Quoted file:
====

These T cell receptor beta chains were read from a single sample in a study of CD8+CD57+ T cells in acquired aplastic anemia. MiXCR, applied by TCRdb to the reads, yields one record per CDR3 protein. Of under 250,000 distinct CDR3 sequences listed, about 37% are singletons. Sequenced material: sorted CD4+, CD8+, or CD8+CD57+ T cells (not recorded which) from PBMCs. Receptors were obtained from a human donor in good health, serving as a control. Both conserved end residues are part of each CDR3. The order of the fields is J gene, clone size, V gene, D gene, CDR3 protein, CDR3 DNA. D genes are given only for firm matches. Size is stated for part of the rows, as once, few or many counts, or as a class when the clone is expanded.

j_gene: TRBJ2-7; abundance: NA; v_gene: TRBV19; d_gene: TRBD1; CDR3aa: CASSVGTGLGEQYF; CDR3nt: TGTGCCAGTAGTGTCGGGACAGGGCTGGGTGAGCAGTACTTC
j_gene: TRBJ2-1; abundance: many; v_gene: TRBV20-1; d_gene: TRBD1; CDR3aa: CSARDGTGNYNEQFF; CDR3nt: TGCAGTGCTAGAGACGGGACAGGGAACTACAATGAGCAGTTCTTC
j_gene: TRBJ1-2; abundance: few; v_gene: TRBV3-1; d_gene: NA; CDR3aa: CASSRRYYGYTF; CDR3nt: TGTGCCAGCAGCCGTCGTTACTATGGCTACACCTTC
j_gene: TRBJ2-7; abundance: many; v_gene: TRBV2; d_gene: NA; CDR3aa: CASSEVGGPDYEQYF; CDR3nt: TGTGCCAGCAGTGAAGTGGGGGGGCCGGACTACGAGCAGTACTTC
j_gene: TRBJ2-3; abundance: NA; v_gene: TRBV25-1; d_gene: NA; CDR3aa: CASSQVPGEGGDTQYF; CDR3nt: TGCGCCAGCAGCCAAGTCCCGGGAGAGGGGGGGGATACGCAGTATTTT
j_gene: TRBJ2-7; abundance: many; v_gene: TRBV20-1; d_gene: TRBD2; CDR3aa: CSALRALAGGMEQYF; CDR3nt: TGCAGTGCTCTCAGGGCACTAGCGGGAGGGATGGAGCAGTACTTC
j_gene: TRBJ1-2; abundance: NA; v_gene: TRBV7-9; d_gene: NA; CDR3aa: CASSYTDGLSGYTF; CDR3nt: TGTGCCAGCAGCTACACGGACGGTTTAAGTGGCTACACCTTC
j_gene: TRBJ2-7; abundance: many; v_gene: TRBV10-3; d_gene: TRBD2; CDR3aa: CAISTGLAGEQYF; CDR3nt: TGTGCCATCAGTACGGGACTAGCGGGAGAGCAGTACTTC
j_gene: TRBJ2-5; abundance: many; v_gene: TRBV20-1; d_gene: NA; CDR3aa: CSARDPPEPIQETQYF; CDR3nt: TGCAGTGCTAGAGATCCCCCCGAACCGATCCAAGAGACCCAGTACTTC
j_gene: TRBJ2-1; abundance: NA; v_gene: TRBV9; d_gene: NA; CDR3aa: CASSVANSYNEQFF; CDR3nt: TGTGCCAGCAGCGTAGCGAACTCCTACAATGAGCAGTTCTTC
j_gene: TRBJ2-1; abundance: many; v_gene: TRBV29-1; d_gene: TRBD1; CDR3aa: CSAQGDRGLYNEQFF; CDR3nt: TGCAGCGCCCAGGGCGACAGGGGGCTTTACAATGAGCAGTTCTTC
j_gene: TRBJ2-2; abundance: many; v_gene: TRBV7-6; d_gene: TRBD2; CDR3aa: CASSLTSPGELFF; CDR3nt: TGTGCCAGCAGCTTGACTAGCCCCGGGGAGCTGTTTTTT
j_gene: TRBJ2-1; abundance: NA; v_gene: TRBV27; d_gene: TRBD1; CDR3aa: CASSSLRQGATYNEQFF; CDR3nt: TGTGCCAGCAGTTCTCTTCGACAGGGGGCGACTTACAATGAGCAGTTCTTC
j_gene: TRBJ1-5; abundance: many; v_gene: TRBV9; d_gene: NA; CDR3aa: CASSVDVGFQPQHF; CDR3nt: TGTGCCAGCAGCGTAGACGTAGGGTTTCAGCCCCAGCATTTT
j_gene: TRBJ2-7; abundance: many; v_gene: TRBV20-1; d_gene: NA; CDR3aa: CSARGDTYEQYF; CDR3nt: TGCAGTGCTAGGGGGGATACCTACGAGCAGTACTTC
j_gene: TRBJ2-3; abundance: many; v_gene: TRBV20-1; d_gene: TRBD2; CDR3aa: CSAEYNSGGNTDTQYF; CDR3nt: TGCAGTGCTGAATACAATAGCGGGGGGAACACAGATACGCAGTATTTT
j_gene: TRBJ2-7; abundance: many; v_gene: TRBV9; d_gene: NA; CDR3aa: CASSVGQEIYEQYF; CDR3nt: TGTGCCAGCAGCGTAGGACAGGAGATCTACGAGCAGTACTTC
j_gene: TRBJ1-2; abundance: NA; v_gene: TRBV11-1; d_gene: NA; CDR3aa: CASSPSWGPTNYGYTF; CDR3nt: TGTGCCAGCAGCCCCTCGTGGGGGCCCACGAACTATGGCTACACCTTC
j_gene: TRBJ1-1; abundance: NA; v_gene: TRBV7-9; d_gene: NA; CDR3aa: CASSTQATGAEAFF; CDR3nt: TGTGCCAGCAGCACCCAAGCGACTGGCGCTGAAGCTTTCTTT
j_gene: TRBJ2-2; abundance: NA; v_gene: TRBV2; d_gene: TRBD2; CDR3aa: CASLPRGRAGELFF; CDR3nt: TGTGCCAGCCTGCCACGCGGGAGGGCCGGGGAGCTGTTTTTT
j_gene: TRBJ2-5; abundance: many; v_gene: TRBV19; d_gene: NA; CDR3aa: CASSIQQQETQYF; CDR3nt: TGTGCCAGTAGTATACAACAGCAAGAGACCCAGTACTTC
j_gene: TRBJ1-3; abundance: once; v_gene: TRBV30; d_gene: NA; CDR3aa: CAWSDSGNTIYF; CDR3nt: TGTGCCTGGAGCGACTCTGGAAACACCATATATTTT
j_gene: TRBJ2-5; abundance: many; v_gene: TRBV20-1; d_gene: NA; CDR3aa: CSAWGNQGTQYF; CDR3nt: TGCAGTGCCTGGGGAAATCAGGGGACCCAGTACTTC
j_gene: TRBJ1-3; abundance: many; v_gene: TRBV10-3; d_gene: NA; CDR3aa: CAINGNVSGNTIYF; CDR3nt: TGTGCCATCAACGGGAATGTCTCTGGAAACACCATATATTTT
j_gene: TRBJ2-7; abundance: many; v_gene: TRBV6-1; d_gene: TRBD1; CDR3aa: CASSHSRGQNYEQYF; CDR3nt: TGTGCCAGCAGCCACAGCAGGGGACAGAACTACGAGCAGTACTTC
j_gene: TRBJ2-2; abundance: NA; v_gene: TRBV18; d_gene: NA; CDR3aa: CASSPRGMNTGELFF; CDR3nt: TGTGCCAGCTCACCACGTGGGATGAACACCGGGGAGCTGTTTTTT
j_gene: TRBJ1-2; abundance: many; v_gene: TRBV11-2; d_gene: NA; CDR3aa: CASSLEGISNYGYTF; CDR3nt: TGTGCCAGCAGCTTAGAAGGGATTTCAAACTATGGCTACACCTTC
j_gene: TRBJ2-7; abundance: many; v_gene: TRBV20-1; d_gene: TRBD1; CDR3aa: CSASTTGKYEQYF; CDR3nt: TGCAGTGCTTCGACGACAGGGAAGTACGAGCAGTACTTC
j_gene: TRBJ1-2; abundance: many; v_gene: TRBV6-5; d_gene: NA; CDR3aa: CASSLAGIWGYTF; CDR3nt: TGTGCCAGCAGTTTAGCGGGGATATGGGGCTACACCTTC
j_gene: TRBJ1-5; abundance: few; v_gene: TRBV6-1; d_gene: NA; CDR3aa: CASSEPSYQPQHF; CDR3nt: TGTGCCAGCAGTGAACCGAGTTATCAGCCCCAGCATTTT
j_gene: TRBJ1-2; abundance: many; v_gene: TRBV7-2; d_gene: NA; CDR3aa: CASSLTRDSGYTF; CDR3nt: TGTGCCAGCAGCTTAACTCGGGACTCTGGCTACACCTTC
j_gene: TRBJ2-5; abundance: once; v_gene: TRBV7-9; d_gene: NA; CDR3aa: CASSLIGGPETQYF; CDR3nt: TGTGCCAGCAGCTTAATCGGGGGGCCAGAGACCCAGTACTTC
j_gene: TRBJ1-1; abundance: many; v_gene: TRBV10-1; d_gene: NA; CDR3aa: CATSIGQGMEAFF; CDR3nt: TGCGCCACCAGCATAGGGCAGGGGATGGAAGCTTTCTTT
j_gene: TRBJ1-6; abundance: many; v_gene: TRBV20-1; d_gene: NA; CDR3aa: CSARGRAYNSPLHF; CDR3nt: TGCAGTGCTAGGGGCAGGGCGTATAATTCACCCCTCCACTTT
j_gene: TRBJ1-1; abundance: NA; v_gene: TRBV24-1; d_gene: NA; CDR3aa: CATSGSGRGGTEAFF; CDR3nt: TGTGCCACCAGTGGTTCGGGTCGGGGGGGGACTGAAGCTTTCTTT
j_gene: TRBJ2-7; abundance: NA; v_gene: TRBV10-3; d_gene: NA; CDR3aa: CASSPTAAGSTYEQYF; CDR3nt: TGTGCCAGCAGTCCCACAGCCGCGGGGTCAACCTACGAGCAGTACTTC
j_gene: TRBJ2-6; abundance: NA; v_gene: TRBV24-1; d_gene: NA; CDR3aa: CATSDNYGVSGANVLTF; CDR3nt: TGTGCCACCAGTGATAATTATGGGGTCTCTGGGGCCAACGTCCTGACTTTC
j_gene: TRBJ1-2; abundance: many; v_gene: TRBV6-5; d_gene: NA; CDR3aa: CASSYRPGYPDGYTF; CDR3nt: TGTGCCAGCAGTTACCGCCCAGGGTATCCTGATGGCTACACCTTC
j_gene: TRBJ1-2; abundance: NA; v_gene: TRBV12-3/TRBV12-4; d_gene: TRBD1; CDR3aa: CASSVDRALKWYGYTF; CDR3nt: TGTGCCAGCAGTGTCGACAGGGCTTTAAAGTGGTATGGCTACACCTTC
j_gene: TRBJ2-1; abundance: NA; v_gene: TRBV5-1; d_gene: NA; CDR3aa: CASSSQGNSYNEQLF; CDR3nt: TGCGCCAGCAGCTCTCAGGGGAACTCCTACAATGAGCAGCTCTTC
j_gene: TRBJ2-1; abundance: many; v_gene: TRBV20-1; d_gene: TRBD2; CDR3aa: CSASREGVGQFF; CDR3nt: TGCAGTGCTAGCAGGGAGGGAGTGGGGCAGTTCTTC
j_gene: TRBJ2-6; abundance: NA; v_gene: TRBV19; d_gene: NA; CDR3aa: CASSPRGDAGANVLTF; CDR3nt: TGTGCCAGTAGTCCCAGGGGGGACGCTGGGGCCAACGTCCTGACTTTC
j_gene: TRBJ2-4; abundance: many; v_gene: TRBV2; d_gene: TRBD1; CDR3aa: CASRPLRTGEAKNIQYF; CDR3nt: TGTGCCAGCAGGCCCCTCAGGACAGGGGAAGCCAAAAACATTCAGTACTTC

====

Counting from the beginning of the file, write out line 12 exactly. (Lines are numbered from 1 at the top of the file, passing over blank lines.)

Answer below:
j_gene: TRBJ2-1; abundance: many; v_gene: TRBV29-1; d_gene: TRBD1; CDR3aa: CSAQGDRGLYNEQFF; CDR3nt: TGCAGCGCCCAGGGCGACAGGGGGCTTTACAATGAGCAGTTCTTC